return loading
          ? <span>Loading</span>
          : canAccess
            ? <span>Allowed</span>
            : <span>Restricted</span>;
    };

    const authProvider = {
        ...defaultAuthProvider
        // simulate that permissions come from an API, with a delay
        getPermissions: () => new Promise(resolve => {
          return setTimeout(
            () => resolve({
              permissions: [
                { action: 'read', resource: 'posts' },
                { action: 'read', resource: 'comments' }
              ],
            }),
            100
          );
        }),
    };

    const Basic = () => (
        <AuthContext.Provider value={authProvider}>
            <ul>
                <li>Read posts:    <CanAccess action="read"  resource="posts" /></li>
                <li>Write posts:   <CanAccess action="write" resource="posts" /></li>
                <li>Read comments: <CanAccess action="read"  resource="comments" /></li>
            </ul>
        </AuthContext.Provider>
    );

    it('returns loading on mount', () => {
        const { queryAllByText } = render(<Basic />);
        expect(queryAllByText('Loading')).toHaveLength(3);
        expect(queryAllByText('Allowed')).toHaveLength(0);
        expect(queryAllByText('Restricted')).toHaveLength(0);
    });

    it('returns whether when the user has permission for the resource and action once the permissions are loaded', async () => {
        const { queryAllByText } = render(<Basic />);
        // wait for the permissions to be loaded
        await act(async () => {
            await new Promise(resolve => setTimeout(resolve, 120));
        });
        expect(queryAllByText('Loading')).toHaveLength(0);
        expect(queryAllByText('Allowed')).toHaveLength(2);
        expect(queryAllByText('Restricted')).toHaveLength(1);
    });
});

This is an integration test because React hooks can't be tested directly - they must be tested via a component. And this particular hook relies on a React context, so I need to build a relatively complex component tree to test it.

I find several problems in this test:

  • It is too long. By the time I write the second test, I have already forgotten what I should be looking for.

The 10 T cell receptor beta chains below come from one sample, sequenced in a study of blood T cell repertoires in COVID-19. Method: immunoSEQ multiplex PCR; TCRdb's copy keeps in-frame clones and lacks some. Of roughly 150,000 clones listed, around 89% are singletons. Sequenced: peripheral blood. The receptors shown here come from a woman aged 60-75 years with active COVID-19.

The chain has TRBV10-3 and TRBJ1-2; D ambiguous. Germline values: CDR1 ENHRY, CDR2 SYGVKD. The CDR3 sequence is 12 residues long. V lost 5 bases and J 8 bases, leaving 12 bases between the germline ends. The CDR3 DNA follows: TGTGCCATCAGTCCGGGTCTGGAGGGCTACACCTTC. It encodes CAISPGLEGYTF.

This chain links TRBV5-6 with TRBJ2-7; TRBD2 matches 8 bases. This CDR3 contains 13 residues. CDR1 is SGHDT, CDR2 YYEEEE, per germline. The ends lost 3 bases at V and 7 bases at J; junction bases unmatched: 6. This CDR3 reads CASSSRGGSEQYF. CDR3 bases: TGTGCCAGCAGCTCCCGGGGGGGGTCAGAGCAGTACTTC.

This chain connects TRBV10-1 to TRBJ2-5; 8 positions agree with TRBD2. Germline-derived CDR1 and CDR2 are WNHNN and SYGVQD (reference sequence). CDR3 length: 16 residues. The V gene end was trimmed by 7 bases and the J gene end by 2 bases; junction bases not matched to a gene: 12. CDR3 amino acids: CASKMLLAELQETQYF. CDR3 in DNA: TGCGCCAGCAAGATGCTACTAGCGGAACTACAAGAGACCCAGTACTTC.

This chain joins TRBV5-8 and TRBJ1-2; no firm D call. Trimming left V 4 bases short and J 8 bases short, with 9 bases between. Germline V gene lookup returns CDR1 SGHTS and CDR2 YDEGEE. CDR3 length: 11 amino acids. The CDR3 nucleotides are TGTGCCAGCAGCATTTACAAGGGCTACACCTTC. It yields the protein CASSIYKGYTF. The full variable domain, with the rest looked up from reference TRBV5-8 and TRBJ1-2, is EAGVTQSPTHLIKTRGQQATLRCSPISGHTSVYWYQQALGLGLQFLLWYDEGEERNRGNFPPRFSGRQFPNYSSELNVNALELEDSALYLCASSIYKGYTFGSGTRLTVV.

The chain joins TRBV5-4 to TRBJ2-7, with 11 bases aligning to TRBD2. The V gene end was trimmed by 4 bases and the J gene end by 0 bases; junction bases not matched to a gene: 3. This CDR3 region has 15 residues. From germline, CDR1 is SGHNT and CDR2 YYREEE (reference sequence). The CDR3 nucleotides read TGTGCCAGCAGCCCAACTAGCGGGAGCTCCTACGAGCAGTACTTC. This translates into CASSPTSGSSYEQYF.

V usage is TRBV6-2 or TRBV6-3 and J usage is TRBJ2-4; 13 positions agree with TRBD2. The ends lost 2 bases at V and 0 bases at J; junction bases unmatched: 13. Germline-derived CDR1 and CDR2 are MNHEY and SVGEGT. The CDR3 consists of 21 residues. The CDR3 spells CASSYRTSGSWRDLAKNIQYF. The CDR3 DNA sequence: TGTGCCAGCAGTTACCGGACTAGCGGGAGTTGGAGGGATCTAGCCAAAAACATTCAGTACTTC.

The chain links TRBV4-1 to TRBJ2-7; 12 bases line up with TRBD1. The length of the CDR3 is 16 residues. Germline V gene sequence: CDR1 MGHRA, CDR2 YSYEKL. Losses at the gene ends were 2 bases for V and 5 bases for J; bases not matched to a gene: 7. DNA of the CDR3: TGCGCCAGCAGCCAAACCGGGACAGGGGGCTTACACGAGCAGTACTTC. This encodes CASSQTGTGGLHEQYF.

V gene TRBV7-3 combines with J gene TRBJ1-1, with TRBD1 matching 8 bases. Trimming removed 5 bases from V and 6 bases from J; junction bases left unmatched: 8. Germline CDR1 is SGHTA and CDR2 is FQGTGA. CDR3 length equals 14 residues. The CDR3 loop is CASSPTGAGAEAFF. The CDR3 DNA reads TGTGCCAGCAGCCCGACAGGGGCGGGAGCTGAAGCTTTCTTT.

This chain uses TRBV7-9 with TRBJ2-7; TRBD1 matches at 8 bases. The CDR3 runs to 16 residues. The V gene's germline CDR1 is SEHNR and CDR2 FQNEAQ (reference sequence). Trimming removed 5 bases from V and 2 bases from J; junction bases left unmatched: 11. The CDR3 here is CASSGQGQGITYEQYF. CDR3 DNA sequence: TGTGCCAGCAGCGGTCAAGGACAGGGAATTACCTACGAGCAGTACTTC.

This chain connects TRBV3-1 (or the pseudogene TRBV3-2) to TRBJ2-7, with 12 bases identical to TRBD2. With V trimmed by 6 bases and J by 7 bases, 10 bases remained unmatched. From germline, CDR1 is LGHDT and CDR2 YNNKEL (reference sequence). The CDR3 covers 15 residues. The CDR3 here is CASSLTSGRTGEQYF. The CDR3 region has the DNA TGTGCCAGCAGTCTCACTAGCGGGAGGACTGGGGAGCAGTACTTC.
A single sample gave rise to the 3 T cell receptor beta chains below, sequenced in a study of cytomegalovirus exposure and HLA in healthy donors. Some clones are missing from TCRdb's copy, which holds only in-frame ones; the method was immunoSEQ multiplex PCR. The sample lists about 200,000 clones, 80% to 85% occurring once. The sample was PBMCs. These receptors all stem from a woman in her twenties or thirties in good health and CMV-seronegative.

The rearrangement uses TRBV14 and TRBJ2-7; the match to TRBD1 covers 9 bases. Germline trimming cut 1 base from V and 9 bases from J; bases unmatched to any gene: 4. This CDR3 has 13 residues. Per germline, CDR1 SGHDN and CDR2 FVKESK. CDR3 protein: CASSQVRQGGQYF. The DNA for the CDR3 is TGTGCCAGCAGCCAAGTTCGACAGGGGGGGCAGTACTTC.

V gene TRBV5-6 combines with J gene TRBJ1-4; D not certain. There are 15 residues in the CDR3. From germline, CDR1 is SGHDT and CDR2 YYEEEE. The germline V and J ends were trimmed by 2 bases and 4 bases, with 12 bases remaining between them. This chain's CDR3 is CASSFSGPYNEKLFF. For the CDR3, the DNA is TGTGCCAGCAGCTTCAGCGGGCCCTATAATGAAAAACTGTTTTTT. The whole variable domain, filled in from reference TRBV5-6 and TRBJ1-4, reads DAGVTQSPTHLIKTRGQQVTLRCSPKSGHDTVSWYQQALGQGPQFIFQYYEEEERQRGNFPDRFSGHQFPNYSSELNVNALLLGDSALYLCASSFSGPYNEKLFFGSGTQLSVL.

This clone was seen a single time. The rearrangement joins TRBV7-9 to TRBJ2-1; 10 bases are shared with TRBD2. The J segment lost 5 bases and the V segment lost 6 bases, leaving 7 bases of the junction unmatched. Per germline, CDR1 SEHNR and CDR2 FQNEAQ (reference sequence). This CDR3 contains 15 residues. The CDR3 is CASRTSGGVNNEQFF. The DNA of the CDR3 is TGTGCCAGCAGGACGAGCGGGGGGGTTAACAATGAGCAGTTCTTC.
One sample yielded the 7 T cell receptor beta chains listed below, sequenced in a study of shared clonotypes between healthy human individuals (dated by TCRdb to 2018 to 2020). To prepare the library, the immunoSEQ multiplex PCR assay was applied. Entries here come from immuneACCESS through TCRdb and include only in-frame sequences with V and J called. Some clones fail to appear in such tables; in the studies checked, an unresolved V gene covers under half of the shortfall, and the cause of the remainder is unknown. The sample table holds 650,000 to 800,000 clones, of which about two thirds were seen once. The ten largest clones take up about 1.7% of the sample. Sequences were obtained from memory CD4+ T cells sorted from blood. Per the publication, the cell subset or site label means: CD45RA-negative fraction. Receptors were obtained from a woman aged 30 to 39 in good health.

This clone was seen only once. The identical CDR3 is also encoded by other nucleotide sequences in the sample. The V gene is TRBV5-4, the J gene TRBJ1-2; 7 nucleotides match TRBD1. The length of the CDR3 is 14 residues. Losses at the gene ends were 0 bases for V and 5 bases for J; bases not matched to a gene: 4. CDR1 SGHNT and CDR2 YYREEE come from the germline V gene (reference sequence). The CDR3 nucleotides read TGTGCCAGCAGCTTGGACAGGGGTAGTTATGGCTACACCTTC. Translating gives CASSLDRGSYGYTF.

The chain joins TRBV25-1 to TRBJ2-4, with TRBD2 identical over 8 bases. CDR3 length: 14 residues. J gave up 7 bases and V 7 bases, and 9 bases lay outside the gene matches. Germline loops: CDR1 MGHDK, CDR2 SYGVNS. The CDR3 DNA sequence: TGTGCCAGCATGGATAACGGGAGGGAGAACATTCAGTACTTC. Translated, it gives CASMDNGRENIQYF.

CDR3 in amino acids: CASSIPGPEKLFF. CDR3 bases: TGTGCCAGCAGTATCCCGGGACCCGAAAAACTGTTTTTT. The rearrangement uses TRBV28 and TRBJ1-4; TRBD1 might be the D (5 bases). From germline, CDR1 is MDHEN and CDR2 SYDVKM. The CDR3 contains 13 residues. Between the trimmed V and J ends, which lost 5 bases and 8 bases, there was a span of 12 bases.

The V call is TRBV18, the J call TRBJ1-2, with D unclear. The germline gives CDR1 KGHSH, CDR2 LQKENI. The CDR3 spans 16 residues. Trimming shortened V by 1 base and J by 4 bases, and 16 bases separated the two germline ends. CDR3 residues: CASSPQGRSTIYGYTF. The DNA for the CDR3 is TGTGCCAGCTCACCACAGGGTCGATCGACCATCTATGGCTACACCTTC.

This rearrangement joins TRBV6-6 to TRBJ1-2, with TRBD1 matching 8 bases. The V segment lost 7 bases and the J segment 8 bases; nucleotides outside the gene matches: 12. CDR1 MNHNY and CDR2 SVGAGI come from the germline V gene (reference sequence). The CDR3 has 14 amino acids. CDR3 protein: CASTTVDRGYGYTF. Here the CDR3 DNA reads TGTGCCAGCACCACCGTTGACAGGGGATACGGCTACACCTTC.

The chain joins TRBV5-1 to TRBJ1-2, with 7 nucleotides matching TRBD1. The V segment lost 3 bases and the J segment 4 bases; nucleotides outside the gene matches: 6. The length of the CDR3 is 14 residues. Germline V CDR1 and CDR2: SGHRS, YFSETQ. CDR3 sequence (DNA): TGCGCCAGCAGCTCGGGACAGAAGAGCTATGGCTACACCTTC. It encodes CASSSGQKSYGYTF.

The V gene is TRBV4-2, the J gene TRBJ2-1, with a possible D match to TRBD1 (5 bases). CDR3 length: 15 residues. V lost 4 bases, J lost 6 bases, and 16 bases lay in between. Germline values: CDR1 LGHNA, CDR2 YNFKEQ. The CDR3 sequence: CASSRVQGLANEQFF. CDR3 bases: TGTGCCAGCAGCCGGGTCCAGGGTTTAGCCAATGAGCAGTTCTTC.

• It encourages me to test implementation details. Since I have the code of the system under test close by, I'm tempted to test the presence of a dom element, instead of looking for strings in the rendered app, as a real user would do.
  • It's hard to debug because if my test fails, I can't see what's wrong visually.

The last problem often leads me to write throwaway React apps just to debug integration tests. And I often think that I should keep these mini-apps in the repository, to be able to debug my tests again in the future.

Using Storybook To Test Components Visually

Storybook is an open-source tool for building UI components and pages in isolation.

A good solution to the above problems is to move the System Under Test (SUT) to a separate component, and use Storybook to test it visually.

Here is a Story for the <Basic> component. I basically extracted the System Under Test into its own file, and added a default export compatible with the Storybook Component Story Format API:

// in stories/useCanAccess.stories.jsx
import React from 'react';
import { useCanAccess, AuthContext } from '../src';

const CanAccess = ({ action, resource }) => {
    const { loading, canAccess } = useCanAccess({ action, resource });
    return loading
      ? <span>Loading</span>
      : canAccess
        ? <span>Allowed</span>
        : <span>Restricted</span>;
};

const authProvider = {
    ...defaultAuthProvider
    // simulate that permissions come from an API, with a delay
    getPermissions: () => new Promise(resolve => {